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Rep. Davis Calls Republican Funding Proposal Bad For Educating Poor

Statement

By:
Date:
Location: Washington, DC

US Rep. Danny K. Davis decried the Republican funding proposal that would cut off 100,000 of the poorest student from Federal financial aid beginning in the 2012 school year. Davis said, "I am deeply concerned about the draconian and mean-spirited provision in the Republican Appropriations proposal that would retroactively limit Federal education grants for the lowest-income students. This proposal would slash approximately $600 million from the poorest students, cutting off more than 100,000 students beginning next school year."

"Pell Grants help nearly 10 million low- and moderate-income Americans access and succeed in college. Even after recent increases in this Federal grant program, the current maximum grant will only cover less than one-third of the cost of attending a four-year public college in 2012, the lowest share in the history of the program. The Republican proposal would change the lifetime limit on Pell Grants, from nine years to six. This cap would apply equally to all students - whether or not they one or two semesters away from graduating."

"Additionally disturbing is the very clear impact of this provision on African American students. Minority students disproportionately rely on Pell grants. Specifically, 47% of African American, 40% of Hispanic, 36% of American Indian, and 25% of Asian American undergraduate students rely on Pell, with African Americans representing about one-quarter and Latino Americans representing approximately one-fifth of Pell recipients. Data from the National Center for Education Statistics demonstrates that the Republican provision would harm minority students - of the students who would likely be affected, 41% are African American and 22% are Latino. What makes this imbalance even more stark is the fact that African Americans and Latino students each make up only 14% of higher education students. So, even though only 14% of African American students attend higher education, 41% of the students affected by this provision are likely to be African American.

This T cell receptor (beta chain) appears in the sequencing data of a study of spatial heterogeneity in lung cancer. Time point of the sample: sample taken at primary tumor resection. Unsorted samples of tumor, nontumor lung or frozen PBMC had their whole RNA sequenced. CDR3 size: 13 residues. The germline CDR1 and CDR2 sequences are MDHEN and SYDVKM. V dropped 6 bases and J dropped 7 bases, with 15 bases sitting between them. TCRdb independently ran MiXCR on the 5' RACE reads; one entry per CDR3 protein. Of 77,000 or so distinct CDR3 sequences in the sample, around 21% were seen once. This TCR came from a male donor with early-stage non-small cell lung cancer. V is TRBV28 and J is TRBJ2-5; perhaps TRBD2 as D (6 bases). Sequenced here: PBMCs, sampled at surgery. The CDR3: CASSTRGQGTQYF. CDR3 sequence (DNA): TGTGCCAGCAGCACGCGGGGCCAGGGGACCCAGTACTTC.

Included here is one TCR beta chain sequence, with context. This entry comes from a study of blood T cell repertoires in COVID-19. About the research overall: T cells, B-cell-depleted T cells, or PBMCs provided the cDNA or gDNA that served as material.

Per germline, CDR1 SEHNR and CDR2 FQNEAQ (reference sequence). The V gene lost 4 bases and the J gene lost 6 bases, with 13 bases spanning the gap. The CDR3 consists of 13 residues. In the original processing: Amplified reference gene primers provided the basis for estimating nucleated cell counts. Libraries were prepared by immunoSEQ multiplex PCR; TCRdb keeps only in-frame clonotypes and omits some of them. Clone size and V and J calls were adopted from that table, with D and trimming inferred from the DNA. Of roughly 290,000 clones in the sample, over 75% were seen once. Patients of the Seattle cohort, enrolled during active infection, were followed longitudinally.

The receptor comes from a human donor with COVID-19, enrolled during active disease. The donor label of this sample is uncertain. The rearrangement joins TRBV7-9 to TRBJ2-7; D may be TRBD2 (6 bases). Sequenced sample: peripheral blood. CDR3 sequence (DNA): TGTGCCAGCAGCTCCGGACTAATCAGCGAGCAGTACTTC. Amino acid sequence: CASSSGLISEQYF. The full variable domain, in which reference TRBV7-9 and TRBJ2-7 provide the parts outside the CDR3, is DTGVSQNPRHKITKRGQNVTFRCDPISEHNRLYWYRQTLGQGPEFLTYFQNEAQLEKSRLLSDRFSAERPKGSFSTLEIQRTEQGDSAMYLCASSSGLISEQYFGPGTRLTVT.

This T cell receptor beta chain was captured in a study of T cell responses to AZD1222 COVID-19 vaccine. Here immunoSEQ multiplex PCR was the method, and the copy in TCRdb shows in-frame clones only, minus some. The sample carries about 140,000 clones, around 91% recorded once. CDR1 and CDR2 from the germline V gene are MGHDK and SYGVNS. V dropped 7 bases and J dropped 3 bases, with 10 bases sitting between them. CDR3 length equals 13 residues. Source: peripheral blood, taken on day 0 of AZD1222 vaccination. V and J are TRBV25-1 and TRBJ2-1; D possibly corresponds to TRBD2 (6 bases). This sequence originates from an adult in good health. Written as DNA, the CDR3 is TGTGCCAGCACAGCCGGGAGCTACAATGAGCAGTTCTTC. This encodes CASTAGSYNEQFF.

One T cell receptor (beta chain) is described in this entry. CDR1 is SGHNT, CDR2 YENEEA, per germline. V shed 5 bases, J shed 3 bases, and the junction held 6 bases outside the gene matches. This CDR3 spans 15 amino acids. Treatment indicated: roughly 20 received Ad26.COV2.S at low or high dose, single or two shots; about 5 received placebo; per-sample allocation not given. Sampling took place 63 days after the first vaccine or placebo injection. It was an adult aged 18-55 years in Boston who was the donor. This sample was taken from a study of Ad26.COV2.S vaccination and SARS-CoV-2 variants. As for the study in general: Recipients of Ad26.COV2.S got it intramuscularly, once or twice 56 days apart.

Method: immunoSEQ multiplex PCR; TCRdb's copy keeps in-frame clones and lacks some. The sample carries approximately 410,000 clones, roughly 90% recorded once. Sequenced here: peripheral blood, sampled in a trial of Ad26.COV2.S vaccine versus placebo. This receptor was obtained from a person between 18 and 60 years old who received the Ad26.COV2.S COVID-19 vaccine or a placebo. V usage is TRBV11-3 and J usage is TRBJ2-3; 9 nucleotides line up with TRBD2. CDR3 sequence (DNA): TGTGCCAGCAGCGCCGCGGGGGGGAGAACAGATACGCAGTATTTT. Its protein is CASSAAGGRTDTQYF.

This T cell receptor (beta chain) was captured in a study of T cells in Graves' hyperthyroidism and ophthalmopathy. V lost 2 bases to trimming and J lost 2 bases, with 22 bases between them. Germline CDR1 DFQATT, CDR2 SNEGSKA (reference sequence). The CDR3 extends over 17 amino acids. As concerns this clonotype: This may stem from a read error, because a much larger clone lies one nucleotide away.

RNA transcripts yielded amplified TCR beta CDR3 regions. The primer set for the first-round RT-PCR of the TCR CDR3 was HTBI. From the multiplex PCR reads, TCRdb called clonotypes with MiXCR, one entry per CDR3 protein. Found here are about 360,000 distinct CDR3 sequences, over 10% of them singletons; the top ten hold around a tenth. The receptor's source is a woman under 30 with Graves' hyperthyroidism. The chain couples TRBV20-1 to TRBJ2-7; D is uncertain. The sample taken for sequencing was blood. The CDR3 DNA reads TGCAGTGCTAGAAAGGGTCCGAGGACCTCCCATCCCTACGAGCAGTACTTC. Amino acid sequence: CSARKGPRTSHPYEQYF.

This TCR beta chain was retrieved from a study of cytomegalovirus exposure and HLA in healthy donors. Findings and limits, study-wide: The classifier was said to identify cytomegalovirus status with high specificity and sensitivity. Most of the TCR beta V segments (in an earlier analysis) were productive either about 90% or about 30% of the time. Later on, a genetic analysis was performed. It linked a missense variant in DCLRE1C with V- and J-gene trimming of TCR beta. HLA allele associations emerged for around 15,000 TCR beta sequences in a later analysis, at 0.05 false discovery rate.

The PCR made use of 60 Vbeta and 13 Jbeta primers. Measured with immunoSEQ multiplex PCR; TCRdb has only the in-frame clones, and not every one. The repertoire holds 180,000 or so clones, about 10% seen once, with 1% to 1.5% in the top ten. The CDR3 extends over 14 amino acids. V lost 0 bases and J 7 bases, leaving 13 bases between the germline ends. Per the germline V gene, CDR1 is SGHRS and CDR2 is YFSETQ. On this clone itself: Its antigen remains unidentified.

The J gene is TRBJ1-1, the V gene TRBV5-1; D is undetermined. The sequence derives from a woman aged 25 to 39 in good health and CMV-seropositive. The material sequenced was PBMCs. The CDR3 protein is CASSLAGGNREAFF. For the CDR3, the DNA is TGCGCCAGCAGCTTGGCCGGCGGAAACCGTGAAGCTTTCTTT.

"The Republican proposal didn't recognize that student aid programs already contributed $5 billion to deficit reduction in August. Indeed, the changes that Republicans insisted upon in the August Debt Limit agreement would have covered fully funding the Pell Grant program in FY12 and FY13 without cutting the maximum grant or student eligibility. The Republican proposal didn't seek any cuts from institutions, which Simpson-Bowles and many other plans assumed would be cut before asking the most vulnerable students to sacrifice so much. Instead, the Republican proposal made permanent, harsh changes to the poorest students who are disproportionately racial and ethnic minorities - even when the Pell Grant program is expected show a surplus next year. The Republican proposal didn't seek sacrifice from the wealthiest Americans - either retroactively or prospectively. The Republicans can't even stomach asking millionaires for a small bit more to help our nation, choosing time again to take it from the poor."

"Republicans still have an opportunity to remedy this ill-conceived provision. They could delay implementation of the limit to give students time to complete school and plan for the lower limit; they could phase-in implementation; and they could exclude remedial course credits so that these students have time to complete."


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